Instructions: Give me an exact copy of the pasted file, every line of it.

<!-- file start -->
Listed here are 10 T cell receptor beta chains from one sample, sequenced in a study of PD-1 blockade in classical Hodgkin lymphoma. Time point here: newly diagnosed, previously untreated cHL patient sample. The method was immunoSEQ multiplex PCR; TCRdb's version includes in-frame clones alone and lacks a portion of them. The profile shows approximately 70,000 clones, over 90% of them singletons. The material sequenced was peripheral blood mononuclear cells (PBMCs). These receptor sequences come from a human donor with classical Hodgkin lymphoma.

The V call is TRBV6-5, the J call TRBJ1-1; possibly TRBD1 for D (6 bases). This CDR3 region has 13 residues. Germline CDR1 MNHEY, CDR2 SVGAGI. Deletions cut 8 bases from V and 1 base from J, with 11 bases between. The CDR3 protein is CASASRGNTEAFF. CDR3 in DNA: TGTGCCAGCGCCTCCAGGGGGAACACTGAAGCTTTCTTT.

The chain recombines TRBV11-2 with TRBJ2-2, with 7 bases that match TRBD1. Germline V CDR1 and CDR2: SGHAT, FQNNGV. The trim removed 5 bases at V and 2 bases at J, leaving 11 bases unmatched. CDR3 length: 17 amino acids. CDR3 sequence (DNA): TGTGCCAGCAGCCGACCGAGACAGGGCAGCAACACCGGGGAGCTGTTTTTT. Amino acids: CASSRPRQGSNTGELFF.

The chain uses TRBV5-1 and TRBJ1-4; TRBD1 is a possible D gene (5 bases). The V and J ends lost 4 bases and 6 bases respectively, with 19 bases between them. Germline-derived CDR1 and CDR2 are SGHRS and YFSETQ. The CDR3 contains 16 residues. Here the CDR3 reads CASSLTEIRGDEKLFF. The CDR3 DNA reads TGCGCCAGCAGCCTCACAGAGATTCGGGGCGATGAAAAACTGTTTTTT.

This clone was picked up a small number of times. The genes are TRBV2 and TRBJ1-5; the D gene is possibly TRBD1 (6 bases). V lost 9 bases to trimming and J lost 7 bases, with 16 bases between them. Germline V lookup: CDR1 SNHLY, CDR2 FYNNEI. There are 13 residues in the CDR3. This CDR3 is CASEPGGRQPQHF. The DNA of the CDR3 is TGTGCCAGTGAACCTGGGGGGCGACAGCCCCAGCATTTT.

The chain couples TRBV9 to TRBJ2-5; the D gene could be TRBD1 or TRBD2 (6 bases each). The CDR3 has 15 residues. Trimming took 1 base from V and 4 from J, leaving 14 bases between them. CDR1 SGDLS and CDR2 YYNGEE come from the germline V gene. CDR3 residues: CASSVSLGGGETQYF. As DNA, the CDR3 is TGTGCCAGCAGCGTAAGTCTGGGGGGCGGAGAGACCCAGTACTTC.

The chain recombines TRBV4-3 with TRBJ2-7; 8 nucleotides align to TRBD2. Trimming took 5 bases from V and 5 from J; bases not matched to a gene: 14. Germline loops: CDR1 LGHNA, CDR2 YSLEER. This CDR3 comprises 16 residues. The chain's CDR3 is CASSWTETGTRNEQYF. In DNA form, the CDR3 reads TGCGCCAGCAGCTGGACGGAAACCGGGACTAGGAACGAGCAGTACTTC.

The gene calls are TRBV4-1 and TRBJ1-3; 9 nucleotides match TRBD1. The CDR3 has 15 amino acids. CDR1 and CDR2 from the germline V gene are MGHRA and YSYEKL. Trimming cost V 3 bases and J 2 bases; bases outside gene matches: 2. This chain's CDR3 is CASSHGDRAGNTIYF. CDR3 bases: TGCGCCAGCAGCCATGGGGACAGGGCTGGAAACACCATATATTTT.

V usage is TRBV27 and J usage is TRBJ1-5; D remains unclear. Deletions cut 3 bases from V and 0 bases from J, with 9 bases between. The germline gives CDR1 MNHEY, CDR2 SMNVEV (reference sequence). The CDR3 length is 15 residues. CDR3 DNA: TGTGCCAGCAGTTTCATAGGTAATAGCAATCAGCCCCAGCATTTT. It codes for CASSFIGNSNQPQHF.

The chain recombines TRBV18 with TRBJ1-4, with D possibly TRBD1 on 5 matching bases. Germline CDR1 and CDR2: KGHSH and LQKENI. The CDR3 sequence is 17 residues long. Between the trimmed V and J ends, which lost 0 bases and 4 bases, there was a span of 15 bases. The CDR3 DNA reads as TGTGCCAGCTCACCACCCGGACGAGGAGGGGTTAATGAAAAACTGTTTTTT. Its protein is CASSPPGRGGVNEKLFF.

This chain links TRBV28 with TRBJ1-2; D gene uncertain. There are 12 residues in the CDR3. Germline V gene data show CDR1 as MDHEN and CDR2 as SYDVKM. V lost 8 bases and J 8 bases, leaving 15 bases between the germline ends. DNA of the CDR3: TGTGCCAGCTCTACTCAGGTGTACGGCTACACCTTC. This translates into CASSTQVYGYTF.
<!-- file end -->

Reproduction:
Listed here are 10 T cell receptor beta chains from one sample, sequenced in a study of PD-1 blockade in classical Hodgkin lymphoma. Time point here: newly diagnosed, previously untreated cHL patient sample. The method was immunoSEQ multiplex PCR; TCRdb's version includes in-frame clones alone and lacks a portion of them. The profile shows approximately 70,000 clones, over 90% of them singletons. The material sequenced was peripheral blood mononuclear cells (PBMCs). These receptor sequences come from a human donor with classical Hodgkin lymphoma.

The V call is TRBV6-5, the J call TRBJ1-1; possibly TRBD1 for D (6 bases). This CDR3 region has 13 residues. Germline CDR1 MNHEY, CDR2 SVGAGI. Deletions cut 8 bases from V and 1 base from J, with 11 bases between. The CDR3 protein is CASASRGNTEAFF. CDR3 in DNA: TGTGCCAGCGCCTCCAGGGGGAACACTGAAGCTTTCTTT.

The chain recombines TRBV11-2 with TRBJ2-2, with 7 bases that match TRBD1. Germline V CDR1 and CDR2: SGHAT, FQNNGV. The trim removed 5 bases at V and 2 bases at J, leaving 11 bases unmatched. CDR3 length: 17 amino acids. CDR3 sequence (DNA): TGTGCCAGCAGCCGACCGAGACAGGGCAGCAACACCGGGGAGCTGTTTTTT. Amino acids: CASSRPRQGSNTGELFF.

The chain uses TRBV5-1 and TRBJ1-4; TRBD1 is a possible D gene (5 bases). The V and J ends lost 4 bases and 6 bases respectively, with 19 bases between them. Germline-derived CDR1 and CDR2 are SGHRS and YFSETQ. The CDR3 contains 16 residues. Here the CDR3 reads CASSLTEIRGDEKLFF. The CDR3 DNA reads TGCGCCAGCAGCCTCACAGAGATTCGGGGCGATGAAAAACTGTTTTTT.

This clone was picked up a small number of times. The genes are TRBV2 and TRBJ1-5; the D gene is possibly TRBD1 (6 bases). V lost 9 bases to trimming and J lost 7 bases, with 16 bases between them. Germline V lookup: CDR1 SNHLY, CDR2 FYNNEI. There are 13 residues in the CDR3. This CDR3 is CASEPGGRQPQHF. The DNA of the CDR3 is TGTGCCAGTGAACCTGGGGGGCGACAGCCCCAGCATTTT.

The chain couples TRBV9 to TRBJ2-5; the D gene could be TRBD1 or TRBD2 (6 bases each). The CDR3 has 15 residues. Trimming took 1 base from V and 4 from J, leaving 14 bases between them. CDR1 SGDLS and CDR2 YYNGEE come from the germline V gene. CDR3 residues: CASSVSLGGGETQYF. As DNA, the CDR3 is TGTGCCAGCAGCGTAAGTCTGGGGGGCGGAGAGACCCAGTACTTC.

The chain recombines TRBV4-3 with TRBJ2-7; 8 nucleotides align to TRBD2. Trimming took 5 bases from V and 5 from J; bases not matched to a gene: 14. Germline loops: CDR1 LGHNA, CDR2 YSLEER. This CDR3 comprises 16 residues. The chain's CDR3 is CASSWTETGTRNEQYF. In DNA form, the CDR3 reads TGCGCCAGCAGCTGGACGGAAACCGGGACTAGGAACGAGCAGTACTTC.

The gene calls are TRBV4-1 and TRBJ1-3; 9 nucleotides match TRBD1. The CDR3 has 15 amino acids. CDR1 and CDR2 from the germline V gene are MGHRA and YSYEKL. Trimming cost V 3 bases and J 2 bases; bases outside gene matches: 2. This chain's CDR3 is CASSHGDRAGNTIYF. CDR3 bases: TGCGCCAGCAGCCATGGGGACAGGGCTGGAAACACCATATATTTT.

V usage is TRBV27 and J usage is TRBJ1-5; D remains unclear. Deletions cut 3 bases from V and 0 bases from J, with 9 bases between. The germline gives CDR1 MNHEY, CDR2 SMNVEV (reference sequence). The CDR3 length is 15 residues. CDR3 DNA: TGTGCCAGCAGTTTCATAGGTAATAGCAATCAGCCCCAGCATTTT. It codes for CASSFIGNSNQPQHF.

The chain recombines TRBV18 with TRBJ1-4, with D possibly TRBD1 on 5 matching bases. Germline CDR1 and CDR2: KGHSH and LQKENI. The CDR3 sequence is 17 residues long. Between the trimmed V and J ends, which lost 0 bases and 4 bases, there was a span of 15 bases. The CDR3 DNA reads as TGTGCCAGCTCACCACCCGGACGAGGAGGGGTTAATGAAAAACTGTTTTTT. Its protein is CASSPPGRGGVNEKLFF.

This chain links TRBV28 with TRBJ1-2; D gene uncertain. There are 12 residues in the CDR3. Germline V gene data show CDR1 as MDHEN and CDR2 as SYDVKM. V lost 8 bases and J 8 bases, leaving 15 bases between the germline ends. DNA of the CDR3: TGTGCCAGCTCTACTCAGGTGTACGGCTACACCTTC. This translates into CASSTQVYGYTF.